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Issue 04 Letter from the Editor

Letter from the Editor I’ve had a thought as this issue has begun taking shape over the past few months that I’ve held myself back from saying. I didn’t want to seem reductive, or to insult any of our current or former contributors or staff members and, probably more so than that, I didn’t want to be repetitive. But the thought has kept repeating and is now firmly a part of my inner conversation, my silent series of anxieties and excited superlatives surrounding this, the fourth issue of Apogee. I’ll reveal it to you now if you promise you’ll let me say the same thing next issue: though chronologically this is Issue 04, to me it feels like our first issue. You may remember many of us saying this same thing prior to the release of Issue 03, our first issue outside of the umbrella of a university. And though I didn’t say it at the time, I was also having thoughts in this vein way back when we were putting together Issue 02, the first issue for which I served as Literary Editor. But for me to understand this recurring thought and perhaps get to the heart of why...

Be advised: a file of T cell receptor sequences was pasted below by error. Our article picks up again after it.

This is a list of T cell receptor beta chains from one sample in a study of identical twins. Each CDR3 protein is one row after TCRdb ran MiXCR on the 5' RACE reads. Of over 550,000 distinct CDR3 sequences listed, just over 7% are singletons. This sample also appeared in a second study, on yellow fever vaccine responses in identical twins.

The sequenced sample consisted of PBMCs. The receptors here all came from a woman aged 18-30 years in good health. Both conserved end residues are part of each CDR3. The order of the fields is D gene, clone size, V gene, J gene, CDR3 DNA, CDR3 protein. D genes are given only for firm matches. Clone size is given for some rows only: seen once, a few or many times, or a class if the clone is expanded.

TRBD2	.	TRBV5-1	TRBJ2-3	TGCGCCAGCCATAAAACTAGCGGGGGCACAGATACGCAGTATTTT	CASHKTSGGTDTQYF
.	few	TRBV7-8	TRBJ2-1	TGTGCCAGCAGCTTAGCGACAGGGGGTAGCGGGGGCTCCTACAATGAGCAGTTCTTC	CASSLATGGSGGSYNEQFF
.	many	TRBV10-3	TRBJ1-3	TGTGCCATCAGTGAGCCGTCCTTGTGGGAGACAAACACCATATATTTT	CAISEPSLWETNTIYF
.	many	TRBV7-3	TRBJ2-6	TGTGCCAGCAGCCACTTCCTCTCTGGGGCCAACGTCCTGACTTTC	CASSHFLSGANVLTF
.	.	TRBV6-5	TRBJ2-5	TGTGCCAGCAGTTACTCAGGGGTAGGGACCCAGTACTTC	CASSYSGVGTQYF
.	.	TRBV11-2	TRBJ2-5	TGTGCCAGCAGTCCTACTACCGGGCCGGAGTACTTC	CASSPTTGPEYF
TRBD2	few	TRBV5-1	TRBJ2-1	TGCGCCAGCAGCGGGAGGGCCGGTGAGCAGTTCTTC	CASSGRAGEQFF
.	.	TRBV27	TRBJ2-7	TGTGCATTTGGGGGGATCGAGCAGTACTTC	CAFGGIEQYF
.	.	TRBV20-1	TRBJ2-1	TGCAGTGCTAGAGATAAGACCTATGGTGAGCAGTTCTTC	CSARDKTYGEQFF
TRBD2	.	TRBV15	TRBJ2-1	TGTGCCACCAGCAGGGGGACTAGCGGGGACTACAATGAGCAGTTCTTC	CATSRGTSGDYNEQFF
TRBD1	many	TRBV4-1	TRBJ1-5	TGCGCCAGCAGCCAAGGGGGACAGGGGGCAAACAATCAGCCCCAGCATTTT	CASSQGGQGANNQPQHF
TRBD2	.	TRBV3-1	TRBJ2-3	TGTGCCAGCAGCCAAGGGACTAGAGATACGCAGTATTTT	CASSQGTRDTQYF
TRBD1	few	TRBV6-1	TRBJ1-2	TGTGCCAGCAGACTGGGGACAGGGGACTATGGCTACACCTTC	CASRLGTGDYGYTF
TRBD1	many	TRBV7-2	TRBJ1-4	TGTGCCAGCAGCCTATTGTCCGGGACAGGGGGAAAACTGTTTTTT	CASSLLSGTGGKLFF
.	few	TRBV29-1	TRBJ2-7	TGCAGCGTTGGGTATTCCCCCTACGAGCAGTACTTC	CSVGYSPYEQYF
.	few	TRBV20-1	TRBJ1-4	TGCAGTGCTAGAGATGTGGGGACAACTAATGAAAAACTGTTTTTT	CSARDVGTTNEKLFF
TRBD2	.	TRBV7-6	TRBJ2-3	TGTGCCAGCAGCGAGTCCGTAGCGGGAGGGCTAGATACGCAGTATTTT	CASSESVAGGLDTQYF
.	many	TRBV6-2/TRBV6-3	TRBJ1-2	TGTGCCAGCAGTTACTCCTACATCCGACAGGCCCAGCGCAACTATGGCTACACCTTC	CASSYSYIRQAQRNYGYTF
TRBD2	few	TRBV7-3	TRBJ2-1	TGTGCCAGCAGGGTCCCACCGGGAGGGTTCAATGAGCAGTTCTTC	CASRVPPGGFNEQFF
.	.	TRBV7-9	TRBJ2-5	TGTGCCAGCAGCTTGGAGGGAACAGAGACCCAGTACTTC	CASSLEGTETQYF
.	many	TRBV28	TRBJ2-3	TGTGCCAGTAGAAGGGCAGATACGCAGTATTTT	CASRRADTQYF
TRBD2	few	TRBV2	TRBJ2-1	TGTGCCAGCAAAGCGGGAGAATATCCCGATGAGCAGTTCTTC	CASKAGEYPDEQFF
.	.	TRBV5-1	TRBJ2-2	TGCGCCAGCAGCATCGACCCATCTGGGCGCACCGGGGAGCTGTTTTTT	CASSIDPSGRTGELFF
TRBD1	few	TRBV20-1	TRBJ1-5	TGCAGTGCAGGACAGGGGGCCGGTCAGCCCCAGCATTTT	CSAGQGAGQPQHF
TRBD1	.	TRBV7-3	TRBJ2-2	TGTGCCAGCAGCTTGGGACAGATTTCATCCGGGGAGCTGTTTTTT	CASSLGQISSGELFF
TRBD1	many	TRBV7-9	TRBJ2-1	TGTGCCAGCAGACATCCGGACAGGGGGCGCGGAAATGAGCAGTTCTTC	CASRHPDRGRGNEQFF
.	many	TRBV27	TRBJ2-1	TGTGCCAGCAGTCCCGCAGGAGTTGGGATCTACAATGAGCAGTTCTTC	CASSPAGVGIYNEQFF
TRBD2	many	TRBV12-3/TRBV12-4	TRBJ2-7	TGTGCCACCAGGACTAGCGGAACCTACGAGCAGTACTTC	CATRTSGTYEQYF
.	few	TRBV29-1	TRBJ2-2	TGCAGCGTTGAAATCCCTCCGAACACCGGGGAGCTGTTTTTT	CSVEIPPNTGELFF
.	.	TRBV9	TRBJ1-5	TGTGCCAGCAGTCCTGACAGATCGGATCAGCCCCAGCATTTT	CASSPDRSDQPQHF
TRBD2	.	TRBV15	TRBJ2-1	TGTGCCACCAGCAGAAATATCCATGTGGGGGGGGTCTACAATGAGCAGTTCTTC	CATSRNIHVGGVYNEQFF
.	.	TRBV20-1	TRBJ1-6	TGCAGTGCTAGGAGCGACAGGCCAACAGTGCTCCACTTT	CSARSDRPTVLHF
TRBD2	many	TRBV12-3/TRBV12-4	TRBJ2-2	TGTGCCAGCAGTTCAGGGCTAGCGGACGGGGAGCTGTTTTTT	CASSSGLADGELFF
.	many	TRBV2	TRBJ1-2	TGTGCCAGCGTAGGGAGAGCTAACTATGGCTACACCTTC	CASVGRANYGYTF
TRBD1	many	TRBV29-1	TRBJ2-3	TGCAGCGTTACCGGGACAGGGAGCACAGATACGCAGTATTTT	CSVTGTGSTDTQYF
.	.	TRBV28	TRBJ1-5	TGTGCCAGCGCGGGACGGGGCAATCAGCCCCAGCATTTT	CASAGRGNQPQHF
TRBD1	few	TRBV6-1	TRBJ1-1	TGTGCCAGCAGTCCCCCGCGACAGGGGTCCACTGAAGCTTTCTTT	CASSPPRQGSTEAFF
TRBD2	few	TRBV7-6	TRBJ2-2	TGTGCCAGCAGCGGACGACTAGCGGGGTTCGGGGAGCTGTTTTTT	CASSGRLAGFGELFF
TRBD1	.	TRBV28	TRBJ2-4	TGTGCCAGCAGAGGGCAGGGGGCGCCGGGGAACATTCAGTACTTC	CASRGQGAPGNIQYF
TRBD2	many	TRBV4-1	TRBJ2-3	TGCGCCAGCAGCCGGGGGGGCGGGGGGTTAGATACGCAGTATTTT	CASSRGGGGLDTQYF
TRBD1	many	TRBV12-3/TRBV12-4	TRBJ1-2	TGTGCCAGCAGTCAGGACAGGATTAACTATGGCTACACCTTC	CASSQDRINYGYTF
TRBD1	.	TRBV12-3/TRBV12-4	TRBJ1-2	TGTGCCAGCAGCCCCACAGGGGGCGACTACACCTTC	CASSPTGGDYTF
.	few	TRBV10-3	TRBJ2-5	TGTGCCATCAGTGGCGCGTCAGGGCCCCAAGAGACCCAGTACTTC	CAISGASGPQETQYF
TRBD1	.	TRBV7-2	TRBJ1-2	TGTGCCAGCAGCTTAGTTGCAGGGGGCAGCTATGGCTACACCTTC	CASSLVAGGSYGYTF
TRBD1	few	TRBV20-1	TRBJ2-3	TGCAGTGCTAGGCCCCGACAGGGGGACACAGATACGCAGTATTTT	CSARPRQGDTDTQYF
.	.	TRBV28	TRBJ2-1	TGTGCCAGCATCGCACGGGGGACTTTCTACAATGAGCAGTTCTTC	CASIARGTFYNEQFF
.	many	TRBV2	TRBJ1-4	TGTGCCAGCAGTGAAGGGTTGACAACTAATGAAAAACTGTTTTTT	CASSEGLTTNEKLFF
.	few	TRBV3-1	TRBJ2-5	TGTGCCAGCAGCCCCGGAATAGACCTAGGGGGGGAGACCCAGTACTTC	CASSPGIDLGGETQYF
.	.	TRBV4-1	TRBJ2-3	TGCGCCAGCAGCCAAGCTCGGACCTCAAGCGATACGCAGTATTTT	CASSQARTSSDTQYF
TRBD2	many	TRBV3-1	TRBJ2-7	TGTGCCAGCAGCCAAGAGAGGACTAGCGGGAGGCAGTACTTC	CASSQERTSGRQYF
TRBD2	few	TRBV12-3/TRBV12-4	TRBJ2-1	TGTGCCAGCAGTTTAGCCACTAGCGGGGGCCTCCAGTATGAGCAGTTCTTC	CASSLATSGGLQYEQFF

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Old Maid by Ann Dewitt

By Ann DeWitt He’s fifty when he starts with the suspected trapeze dancers, fixtures in the night riding a large red tricycle. Don’t yet know about the World War II jumpsuit or the guy in chains in back sucking the salt off all the peanuts. I didn’t put him in the cage. He jumped right in. Locked the door himself. “Here we are,” he said when we first met. I said, “Let me down.” We were just two small twigs then, riding a red tricycle, getting high on pizza in the back of a pickup, jet-setting in Ohio, bass fishing with his father. “Just look,” he said from where we stood on the pier. “And let me push you.” I first put him in the birdcage when he was fifty, when he started pinning lint balls to the back of his mother’s head and taking a break, telling his Grandmother he’d like to give her a ride on the back of his tricycle before pushing off down the hill, before she’d had her shower. I hung the birdcage in my window. “Give me a shake,” he said, perched in the back of the cage. “Shake it out.” “Give me anything.”...
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